The clock is ticking for organizers of some of Calgary’s biggest summer festivals as they try to determine if they’ll be able to host their events this year amid COVID-19.
Last summer, the pandemic forced organizers to cancel the Calgary Stampede for the first time in its 108-year history.
This year, the Calgary Stampede will be going ahead.
“Stampede 2021 might look different — but what’s important is how it makes you feel,” communications manager Kristina Barnes said.
“We’re continuing to plan for the best and safest Stampede possible in 2021, of course, that means making sure there’s lots of flexibility so we can adapt our operations depending on the circumstances in July.
“The Stampede is challenging in that it doesn’t fit in one certain category. We have food services, restaurants, retail, rides, music — all of those different aspects, so we’re having to look at it in a unique way and working very closely with the government and AHS because of that.”
Barnes said organizers are looking at what was possible last year and what might be possible this year.
“We certainly have a lot of great teams making sure that we have those iconic parts of our celebration — that great Stampede feeling — and making sure it is a celebration that is safe for our community.
“Our planning includes the iconic aspects of Stampede — the animals, the music, the rides and the food.”
On Tuesday’s public COVID-19 briefing, Health Minister Tyler Shandro and Alberta’s chief medical officer of health Dr. Deena Hinshaw were asked when organizers should know if they can move forward with in-person summer events.
“We do appreciate that events don’t get planned overnight — it takes many months for the large festivals that happen over a summer,” Shandro said.
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“We are doing our best to make sure we are providing a path forward for Albertans,” Shandro added. “But we still can’t know yet what our case count might be in the coming months.”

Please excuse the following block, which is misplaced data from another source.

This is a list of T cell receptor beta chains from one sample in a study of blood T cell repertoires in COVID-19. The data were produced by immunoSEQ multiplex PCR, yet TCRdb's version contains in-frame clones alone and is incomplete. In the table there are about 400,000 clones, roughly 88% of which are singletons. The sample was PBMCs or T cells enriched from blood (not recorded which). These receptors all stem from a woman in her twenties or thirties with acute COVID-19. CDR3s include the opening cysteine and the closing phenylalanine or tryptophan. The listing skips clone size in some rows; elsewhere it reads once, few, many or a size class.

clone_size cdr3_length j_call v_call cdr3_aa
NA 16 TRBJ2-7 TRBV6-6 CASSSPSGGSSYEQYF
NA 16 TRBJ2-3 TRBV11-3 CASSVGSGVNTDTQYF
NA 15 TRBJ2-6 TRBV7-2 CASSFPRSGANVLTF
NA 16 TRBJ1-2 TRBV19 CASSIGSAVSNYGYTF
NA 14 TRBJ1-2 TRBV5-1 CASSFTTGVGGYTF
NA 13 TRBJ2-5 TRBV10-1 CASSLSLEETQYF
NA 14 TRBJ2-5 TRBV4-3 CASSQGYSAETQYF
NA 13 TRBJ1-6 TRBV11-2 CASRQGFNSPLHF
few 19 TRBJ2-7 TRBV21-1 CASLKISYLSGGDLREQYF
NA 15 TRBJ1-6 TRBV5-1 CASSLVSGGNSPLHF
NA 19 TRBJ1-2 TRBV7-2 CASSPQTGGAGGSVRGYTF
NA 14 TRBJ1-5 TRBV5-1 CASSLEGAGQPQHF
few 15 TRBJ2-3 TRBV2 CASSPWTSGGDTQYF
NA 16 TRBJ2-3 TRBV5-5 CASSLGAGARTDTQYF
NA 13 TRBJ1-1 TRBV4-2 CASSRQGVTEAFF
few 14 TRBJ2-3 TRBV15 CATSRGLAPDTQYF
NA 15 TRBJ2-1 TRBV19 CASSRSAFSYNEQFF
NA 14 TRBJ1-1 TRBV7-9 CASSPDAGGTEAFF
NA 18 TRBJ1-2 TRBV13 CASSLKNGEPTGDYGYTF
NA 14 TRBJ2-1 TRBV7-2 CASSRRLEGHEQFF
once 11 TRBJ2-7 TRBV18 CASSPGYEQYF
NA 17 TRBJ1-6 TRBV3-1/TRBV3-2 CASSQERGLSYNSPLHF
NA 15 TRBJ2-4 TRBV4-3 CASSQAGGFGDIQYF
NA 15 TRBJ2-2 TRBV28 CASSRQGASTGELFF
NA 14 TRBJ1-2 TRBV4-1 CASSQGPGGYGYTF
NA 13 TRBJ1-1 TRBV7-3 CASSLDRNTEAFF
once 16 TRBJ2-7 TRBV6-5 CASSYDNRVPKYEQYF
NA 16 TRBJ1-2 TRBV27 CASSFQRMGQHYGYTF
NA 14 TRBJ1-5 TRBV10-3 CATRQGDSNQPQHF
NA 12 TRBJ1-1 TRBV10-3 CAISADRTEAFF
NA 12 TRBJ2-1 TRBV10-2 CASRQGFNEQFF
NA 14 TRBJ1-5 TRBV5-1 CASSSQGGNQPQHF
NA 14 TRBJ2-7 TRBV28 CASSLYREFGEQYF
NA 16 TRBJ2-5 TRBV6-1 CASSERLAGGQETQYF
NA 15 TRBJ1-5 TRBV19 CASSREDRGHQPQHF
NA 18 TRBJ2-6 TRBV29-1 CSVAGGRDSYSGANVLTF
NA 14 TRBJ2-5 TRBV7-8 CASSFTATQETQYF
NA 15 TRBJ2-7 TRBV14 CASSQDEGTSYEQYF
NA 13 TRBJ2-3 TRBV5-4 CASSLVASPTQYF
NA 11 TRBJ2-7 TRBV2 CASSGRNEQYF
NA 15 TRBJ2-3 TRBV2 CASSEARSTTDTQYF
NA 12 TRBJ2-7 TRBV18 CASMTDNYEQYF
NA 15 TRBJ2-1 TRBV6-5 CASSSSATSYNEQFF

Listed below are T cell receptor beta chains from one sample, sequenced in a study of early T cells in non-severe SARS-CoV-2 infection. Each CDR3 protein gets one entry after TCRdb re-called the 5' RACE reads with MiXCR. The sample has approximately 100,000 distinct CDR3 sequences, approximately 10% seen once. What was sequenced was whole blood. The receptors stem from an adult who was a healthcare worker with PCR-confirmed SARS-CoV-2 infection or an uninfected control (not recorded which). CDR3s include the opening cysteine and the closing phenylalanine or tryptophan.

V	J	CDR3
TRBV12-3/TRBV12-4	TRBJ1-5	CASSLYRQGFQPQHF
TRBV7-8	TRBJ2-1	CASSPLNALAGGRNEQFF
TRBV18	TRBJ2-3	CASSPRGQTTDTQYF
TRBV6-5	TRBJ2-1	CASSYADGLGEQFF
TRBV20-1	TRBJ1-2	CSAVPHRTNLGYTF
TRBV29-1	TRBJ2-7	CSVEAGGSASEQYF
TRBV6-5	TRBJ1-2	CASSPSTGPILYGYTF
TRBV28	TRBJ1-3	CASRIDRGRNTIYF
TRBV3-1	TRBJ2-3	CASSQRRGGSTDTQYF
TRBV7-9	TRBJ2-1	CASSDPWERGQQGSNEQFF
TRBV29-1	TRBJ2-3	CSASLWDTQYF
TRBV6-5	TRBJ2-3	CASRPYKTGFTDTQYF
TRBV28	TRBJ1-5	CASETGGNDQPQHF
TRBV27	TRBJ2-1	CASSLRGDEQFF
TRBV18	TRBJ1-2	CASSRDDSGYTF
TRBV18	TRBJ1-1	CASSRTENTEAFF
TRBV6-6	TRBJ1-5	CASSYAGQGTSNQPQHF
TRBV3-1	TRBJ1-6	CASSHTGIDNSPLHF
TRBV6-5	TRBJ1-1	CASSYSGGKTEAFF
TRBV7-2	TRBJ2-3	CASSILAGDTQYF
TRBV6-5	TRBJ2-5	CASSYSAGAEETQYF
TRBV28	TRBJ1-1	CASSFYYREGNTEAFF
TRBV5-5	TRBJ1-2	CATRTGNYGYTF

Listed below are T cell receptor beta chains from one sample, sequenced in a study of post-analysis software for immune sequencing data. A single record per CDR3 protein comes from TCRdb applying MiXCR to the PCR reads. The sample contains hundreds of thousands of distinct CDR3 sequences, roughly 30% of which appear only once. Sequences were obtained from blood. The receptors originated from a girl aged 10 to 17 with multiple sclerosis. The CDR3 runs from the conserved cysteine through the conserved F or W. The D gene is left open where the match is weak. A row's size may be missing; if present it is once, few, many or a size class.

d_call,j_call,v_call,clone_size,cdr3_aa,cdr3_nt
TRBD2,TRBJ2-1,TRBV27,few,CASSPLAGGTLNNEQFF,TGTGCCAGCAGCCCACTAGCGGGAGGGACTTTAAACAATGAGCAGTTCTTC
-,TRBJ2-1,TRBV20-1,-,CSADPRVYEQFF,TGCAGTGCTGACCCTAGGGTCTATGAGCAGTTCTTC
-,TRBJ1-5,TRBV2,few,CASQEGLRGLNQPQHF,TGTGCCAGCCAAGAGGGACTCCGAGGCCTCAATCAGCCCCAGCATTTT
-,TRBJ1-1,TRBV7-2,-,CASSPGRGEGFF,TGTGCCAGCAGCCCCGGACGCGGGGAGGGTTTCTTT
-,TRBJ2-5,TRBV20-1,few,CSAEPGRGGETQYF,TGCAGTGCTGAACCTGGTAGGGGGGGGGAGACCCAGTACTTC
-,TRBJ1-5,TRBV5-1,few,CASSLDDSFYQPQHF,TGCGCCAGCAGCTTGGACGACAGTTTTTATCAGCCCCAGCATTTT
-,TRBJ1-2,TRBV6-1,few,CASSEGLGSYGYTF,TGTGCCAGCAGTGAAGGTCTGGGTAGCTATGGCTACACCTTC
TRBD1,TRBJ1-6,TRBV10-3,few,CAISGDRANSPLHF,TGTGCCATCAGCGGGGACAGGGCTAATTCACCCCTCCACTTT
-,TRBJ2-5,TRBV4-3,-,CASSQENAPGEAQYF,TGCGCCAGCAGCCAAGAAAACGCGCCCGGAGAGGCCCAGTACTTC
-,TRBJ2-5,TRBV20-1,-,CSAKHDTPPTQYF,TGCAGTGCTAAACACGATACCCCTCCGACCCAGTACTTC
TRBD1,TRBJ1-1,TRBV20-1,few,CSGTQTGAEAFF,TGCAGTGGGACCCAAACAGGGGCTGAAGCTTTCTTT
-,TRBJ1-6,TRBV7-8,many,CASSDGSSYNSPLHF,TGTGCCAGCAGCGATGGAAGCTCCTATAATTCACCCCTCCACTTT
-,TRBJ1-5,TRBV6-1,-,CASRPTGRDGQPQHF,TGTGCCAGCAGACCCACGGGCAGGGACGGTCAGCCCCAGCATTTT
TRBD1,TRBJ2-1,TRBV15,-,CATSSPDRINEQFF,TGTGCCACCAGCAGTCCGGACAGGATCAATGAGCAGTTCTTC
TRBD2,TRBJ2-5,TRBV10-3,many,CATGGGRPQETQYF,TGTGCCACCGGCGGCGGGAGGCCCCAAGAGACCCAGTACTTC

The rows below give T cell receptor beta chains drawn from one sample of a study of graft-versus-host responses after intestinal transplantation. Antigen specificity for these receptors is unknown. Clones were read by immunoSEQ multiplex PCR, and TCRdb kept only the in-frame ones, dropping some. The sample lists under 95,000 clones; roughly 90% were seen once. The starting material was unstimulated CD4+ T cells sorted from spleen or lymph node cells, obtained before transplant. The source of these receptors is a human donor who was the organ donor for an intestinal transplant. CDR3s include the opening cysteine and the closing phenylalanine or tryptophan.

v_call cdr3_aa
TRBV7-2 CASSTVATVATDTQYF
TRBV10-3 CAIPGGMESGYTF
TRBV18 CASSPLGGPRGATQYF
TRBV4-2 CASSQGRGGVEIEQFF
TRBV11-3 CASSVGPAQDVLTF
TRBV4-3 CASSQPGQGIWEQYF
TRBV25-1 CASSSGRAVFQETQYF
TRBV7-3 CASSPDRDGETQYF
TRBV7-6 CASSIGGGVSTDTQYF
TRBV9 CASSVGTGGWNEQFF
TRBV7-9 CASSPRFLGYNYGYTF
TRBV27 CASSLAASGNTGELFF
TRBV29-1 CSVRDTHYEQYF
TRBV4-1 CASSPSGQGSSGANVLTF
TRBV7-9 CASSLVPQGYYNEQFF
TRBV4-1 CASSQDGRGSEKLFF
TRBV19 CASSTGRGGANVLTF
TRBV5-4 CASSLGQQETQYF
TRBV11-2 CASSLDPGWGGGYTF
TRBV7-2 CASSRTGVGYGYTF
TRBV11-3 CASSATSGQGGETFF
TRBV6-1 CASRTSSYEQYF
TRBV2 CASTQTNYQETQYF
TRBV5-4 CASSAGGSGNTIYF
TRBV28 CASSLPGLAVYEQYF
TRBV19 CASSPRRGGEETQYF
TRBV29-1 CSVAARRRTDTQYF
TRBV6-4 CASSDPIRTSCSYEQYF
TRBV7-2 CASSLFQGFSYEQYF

Hinshaw said that a lot rides on vaccines and how much of our population get inoculated.
“As additional vaccines are approved for use in Canada and as we see our supply of vaccines starting to increase, one of the absolutely critical factors in being able to consider having larger events this summer will be the number of people who we are able to offer a vaccine to and the number of people who accept that offer.”
“The more Albertans who are taking us up on that offer when they’re eligible, the more able we’ll be able to consider moving this summer — again, depending on timelines and vaccine availability — into potentially allowing some festivals that we weren’t able to last summer.”
Already, there are some who have been forced to cancel their events amid the ongoing uncertainty.
On Monday, Spruce Meadows announced it was cancelling its historic summer showjumping series for the second year in a row.
The equestrian and soccer facility in Calgary draws dozens of the world’s top riders to its annual summer and fall tournaments, but those competitions were wiped out in 2020 due to the pandemic.
The summer series is four tournaments over five weeks starting in June, and would have been important preparation for international riders for the Summer Olympics in Tokyo starting in July.
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Spruce Meadows is working with Equestrian Canada and the Fédération Équestre Internationale (FEI), to rework the September series to include the Nations Cup competition traditionally held in the summer series.
Right now, several other well-known events are still scheduled to take place this summer including Calgary Folk Fest, Beakerhead and GlobalFest.
In a statement sent to Global News in January, Beakerhead’s director of marketing Kendra Desmarais said the pandemic and health protocols “certainly create some challenges when it comes to booking presenters and artists, organizing venues and determining production details.”
“Beakerhead is considering a number of options and scenarios for 2021 and planning is underway.”
GlobalFest’s marketing and communications manager, meanwhile, said they hope the event can go forward provided it can be done safely.
“In the case that in-person events are not able to proceed, we are continuing along with the virtual programming that we launched via our YouTube channel last year,” Olwen Bell said in a January email.
“Like many festivals and tourism activities, COVID-19 has a very significant impact on what we do,” Bell added.
“GlobalFest works with a couple dozen different vendors, food trucks and cultural associations, who are all missing out on the community connection that festivals provide. Hundreds of performers are not getting the chance to share their cultural dance and music.
“Immersive experiences can’t be completely replaced by online content.”
— with files from Donna Spencer, The Canadian Press